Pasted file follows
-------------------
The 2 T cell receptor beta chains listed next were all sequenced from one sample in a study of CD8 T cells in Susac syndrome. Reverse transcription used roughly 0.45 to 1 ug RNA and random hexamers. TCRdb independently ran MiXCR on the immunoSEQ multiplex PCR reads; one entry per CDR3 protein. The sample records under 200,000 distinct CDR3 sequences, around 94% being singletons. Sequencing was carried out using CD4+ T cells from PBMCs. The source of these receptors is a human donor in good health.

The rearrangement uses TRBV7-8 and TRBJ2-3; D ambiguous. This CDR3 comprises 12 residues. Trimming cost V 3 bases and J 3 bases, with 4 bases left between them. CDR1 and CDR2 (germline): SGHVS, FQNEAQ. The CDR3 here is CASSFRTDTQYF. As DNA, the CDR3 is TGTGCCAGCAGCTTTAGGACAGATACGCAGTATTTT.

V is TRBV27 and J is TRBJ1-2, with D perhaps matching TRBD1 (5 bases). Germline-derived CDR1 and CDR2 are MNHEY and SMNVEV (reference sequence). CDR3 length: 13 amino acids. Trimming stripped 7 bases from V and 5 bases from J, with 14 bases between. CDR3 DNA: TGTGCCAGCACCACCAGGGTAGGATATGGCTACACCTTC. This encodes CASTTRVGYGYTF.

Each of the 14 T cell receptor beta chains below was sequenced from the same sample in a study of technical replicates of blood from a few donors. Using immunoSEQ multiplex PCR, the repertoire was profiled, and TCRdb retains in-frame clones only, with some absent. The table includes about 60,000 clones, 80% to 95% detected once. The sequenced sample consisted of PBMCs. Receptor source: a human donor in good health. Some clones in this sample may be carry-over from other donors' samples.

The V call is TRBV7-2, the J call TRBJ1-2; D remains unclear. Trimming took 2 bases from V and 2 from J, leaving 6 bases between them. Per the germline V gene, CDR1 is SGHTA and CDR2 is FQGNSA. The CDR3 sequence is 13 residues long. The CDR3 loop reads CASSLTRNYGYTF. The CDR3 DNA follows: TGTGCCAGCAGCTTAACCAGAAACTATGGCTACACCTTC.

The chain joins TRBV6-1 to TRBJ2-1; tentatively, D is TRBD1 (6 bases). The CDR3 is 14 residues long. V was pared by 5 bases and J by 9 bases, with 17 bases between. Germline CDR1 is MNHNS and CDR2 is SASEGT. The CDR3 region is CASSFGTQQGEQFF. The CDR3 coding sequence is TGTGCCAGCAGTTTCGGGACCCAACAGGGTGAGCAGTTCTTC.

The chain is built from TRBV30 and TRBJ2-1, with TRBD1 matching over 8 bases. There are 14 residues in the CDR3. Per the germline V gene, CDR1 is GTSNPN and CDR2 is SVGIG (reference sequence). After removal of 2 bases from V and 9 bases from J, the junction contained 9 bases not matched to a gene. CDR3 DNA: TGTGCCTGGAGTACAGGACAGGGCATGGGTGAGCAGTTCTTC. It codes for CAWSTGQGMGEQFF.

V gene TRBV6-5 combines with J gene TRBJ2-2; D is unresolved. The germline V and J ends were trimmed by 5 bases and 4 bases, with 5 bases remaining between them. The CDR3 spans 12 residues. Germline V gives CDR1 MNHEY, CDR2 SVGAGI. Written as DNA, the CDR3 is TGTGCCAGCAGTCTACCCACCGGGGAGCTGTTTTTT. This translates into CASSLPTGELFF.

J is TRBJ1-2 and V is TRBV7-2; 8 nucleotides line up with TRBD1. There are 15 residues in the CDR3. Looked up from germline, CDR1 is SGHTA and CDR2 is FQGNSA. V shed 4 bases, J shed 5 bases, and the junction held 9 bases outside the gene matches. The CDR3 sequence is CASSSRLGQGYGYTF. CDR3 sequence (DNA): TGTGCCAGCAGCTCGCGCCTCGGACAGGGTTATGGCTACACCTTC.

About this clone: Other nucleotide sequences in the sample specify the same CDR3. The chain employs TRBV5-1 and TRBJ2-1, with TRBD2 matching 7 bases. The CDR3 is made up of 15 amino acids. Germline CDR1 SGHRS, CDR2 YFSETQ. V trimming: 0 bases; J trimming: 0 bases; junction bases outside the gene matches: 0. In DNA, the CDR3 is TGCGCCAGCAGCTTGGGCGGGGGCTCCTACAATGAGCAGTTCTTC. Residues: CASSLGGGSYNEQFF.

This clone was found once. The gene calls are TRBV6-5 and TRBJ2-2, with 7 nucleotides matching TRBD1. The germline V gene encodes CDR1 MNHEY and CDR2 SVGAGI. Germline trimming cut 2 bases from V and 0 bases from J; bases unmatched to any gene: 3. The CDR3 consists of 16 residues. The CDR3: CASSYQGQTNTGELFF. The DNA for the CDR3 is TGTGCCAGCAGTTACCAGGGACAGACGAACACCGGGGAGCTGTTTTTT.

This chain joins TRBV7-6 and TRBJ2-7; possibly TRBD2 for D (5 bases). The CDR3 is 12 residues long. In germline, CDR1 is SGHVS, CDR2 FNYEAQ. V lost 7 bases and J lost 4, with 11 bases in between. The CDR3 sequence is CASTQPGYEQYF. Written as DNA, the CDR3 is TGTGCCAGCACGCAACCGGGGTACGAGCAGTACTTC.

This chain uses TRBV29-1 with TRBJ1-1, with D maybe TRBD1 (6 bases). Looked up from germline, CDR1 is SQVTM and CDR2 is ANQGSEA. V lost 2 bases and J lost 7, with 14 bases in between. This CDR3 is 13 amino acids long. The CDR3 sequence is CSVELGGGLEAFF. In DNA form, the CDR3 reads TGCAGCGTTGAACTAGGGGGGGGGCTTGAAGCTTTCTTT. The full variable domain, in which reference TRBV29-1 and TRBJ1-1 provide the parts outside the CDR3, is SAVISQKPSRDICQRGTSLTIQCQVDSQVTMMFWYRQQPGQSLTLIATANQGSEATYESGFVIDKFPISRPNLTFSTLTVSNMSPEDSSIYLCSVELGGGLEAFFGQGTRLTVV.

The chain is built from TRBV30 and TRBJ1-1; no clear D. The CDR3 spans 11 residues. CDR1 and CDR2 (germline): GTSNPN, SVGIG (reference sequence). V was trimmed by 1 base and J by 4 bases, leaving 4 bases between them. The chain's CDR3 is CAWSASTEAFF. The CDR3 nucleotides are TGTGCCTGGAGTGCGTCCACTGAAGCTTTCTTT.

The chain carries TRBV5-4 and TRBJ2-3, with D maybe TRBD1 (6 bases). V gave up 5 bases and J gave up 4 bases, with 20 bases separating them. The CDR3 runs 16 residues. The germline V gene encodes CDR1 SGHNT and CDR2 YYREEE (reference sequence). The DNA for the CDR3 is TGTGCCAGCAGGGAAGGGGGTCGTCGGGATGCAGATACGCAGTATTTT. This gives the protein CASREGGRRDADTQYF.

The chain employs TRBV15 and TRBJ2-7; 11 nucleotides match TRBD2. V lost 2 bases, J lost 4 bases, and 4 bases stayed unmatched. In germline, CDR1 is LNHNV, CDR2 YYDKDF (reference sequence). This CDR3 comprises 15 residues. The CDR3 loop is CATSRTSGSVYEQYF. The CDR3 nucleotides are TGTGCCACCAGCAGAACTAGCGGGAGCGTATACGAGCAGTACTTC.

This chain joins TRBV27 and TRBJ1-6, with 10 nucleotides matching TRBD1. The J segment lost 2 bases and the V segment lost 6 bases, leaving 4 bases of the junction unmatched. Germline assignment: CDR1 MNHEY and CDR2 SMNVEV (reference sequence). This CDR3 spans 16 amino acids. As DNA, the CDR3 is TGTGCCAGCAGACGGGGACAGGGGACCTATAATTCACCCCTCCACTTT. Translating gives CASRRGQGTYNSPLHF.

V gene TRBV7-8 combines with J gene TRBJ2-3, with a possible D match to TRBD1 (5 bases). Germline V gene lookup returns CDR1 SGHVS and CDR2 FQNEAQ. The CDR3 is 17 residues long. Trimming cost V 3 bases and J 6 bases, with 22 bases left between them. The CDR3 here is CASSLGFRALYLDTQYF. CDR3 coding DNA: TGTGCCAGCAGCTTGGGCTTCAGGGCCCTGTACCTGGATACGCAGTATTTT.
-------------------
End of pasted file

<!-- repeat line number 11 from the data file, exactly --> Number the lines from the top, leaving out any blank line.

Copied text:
This clone was found once. The gene calls are TRBV6-5 and TRBJ2-2, with 7 nucleotides matching TRBD1. The germline V gene encodes CDR1 MNHEY and CDR2 SVGAGI. Germline trimming cut 2 bases from V and 0 bases from J; bases unmatched to any gene: 3. The CDR3 consists of 16 residues. The CDR3: CASSYQGQTNTGELFF. The DNA for the CDR3 is TGTGCCAGCAGTTACCAGGGACAGACGAACACCGGGGAGCTGTTTTTT.